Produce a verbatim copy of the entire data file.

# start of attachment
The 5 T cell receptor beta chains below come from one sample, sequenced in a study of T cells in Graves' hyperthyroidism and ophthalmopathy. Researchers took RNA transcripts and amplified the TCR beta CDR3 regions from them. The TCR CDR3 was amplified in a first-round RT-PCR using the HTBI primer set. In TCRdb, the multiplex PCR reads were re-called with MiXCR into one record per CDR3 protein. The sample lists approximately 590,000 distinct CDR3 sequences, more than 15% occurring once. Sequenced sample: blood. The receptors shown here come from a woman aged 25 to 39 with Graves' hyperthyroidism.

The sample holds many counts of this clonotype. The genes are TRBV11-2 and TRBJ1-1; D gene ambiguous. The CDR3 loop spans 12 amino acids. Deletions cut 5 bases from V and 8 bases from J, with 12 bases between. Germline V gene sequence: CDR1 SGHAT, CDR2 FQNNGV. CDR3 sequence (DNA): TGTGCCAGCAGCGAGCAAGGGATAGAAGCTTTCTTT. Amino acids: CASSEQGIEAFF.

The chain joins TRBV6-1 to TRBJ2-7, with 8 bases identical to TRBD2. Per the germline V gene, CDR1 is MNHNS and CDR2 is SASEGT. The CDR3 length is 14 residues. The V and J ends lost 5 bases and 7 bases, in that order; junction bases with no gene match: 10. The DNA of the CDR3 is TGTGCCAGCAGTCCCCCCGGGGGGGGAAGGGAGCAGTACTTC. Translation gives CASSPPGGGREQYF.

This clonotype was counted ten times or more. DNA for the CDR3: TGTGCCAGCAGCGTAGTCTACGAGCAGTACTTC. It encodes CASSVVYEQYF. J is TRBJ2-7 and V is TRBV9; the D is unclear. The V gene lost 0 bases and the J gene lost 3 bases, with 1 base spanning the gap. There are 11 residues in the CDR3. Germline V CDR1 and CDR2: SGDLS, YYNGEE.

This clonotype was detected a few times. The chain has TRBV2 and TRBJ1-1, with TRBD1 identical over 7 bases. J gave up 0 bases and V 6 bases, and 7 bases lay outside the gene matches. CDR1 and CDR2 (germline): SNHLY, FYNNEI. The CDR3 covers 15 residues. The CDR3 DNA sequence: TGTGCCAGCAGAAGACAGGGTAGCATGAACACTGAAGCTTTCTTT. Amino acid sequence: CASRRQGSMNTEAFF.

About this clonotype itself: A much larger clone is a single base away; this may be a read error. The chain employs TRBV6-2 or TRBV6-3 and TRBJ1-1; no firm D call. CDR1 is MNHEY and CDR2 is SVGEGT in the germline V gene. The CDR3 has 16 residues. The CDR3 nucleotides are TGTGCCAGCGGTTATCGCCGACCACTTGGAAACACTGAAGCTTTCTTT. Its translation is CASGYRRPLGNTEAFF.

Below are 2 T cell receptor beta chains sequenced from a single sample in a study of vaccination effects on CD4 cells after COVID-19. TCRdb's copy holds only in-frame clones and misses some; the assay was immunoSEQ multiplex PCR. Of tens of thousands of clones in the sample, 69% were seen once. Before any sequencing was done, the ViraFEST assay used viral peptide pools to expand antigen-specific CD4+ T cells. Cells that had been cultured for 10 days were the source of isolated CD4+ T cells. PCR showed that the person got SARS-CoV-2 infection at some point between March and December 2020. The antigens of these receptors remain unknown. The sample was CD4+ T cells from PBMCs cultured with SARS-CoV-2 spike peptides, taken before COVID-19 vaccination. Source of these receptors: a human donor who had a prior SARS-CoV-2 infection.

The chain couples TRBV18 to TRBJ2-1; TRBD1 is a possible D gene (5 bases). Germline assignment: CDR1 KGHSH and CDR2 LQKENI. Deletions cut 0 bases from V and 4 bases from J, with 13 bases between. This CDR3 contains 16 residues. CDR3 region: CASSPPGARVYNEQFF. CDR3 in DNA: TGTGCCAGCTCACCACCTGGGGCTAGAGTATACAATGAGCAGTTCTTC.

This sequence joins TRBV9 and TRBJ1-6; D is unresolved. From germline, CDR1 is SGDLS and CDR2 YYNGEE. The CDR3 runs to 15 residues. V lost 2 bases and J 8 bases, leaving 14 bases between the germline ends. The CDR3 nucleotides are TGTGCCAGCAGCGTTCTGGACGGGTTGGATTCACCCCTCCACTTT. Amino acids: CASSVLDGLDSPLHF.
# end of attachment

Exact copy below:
The 5 T cell receptor beta chains below come from one sample, sequenced in a study of T cells in Graves' hyperthyroidism and ophthalmopathy. Researchers took RNA transcripts and amplified the TCR beta CDR3 regions from them. The TCR CDR3 was amplified in a first-round RT-PCR using the HTBI primer set. In TCRdb, the multiplex PCR reads were re-called with MiXCR into one record per CDR3 protein. The sample lists approximately 590,000 distinct CDR3 sequences, more than 15% occurring once. Sequenced sample: blood. The receptors shown here come from a woman aged 25 to 39 with Graves' hyperthyroidism.

The sample holds many counts of this clonotype. The genes are TRBV11-2 and TRBJ1-1; D gene ambiguous. The CDR3 loop spans 12 amino acids. Deletions cut 5 bases from V and 8 bases from J, with 12 bases between. Germline V gene sequence: CDR1 SGHAT, CDR2 FQNNGV. CDR3 sequence (DNA): TGTGCCAGCAGCGAGCAAGGGATAGAAGCTTTCTTT. Amino acids: CASSEQGIEAFF.

The chain joins TRBV6-1 to TRBJ2-7, with 8 bases identical to TRBD2. Per the germline V gene, CDR1 is MNHNS and CDR2 is SASEGT. The CDR3 length is 14 residues. The V and J ends lost 5 bases and 7 bases, in that order; junction bases with no gene match: 10. The DNA of the CDR3 is TGTGCCAGCAGTCCCCCCGGGGGGGGAAGGGAGCAGTACTTC. Translation gives CASSPPGGGREQYF.

This clonotype was counted ten times or more. DNA for the CDR3: TGTGCCAGCAGCGTAGTCTACGAGCAGTACTTC. It encodes CASSVVYEQYF. J is TRBJ2-7 and V is TRBV9; the D is unclear. The V gene lost 0 bases and the J gene lost 3 bases, with 1 base spanning the gap. There are 11 residues in the CDR3. Germline V CDR1 and CDR2: SGDLS, YYNGEE.

This clonotype was detected a few times. The chain has TRBV2 and TRBJ1-1, with TRBD1 identical over 7 bases. J gave up 0 bases and V 6 bases, and 7 bases lay outside the gene matches. CDR1 and CDR2 (germline): SNHLY, FYNNEI. The CDR3 covers 15 residues. The CDR3 DNA sequence: TGTGCCAGCAGAAGACAGGGTAGCATGAACACTGAAGCTTTCTTT. Amino acid sequence: CASRRQGSMNTEAFF.

About this clonotype itself: A much larger clone is a single base away; this may be a read error. The chain employs TRBV6-2 or TRBV6-3 and TRBJ1-1; no firm D call. CDR1 is MNHEY and CDR2 is SVGEGT in the germline V gene. The CDR3 has 16 residues. The CDR3 nucleotides are TGTGCCAGCGGTTATCGCCGACCACTTGGAAACACTGAAGCTTTCTTT. Its translation is CASGYRRPLGNTEAFF.

Below are 2 T cell receptor beta chains sequenced from a single sample in a study of vaccination effects on CD4 cells after COVID-19. TCRdb's copy holds only in-frame clones and misses some; the assay was immunoSEQ multiplex PCR. Of tens of thousands of clones in the sample, 69% were seen once. Before any sequencing was done, the ViraFEST assay used viral peptide pools to expand antigen-specific CD4+ T cells. Cells that had been cultured for 10 days were the source of isolated CD4+ T cells. PCR showed that the person got SARS-CoV-2 infection at some point between March and December 2020. The antigens of these receptors remain unknown. The sample was CD4+ T cells from PBMCs cultured with SARS-CoV-2 spike peptides, taken before COVID-19 vaccination. Source of these receptors: a human donor who had a prior SARS-CoV-2 infection.

The chain couples TRBV18 to TRBJ2-1; TRBD1 is a possible D gene (5 bases). Germline assignment: CDR1 KGHSH and CDR2 LQKENI. Deletions cut 0 bases from V and 4 bases from J, with 13 bases between. This CDR3 contains 16 residues. CDR3 region: CASSPPGARVYNEQFF. CDR3 in DNA: TGTGCCAGCTCACCACCTGGGGCTAGAGTATACAATGAGCAGTTCTTC.

This sequence joins TRBV9 and TRBJ1-6; D is unresolved. From germline, CDR1 is SGDLS and CDR2 YYNGEE. The CDR3 runs to 15 residues. V lost 2 bases and J 8 bases, leaving 14 bases between the germline ends. The CDR3 nucleotides are TGTGCCAGCAGCGTTCTGGACGGGTTGGATTCACCCCTCCACTTT. Amino acids: CASSVLDGLDSPLHF.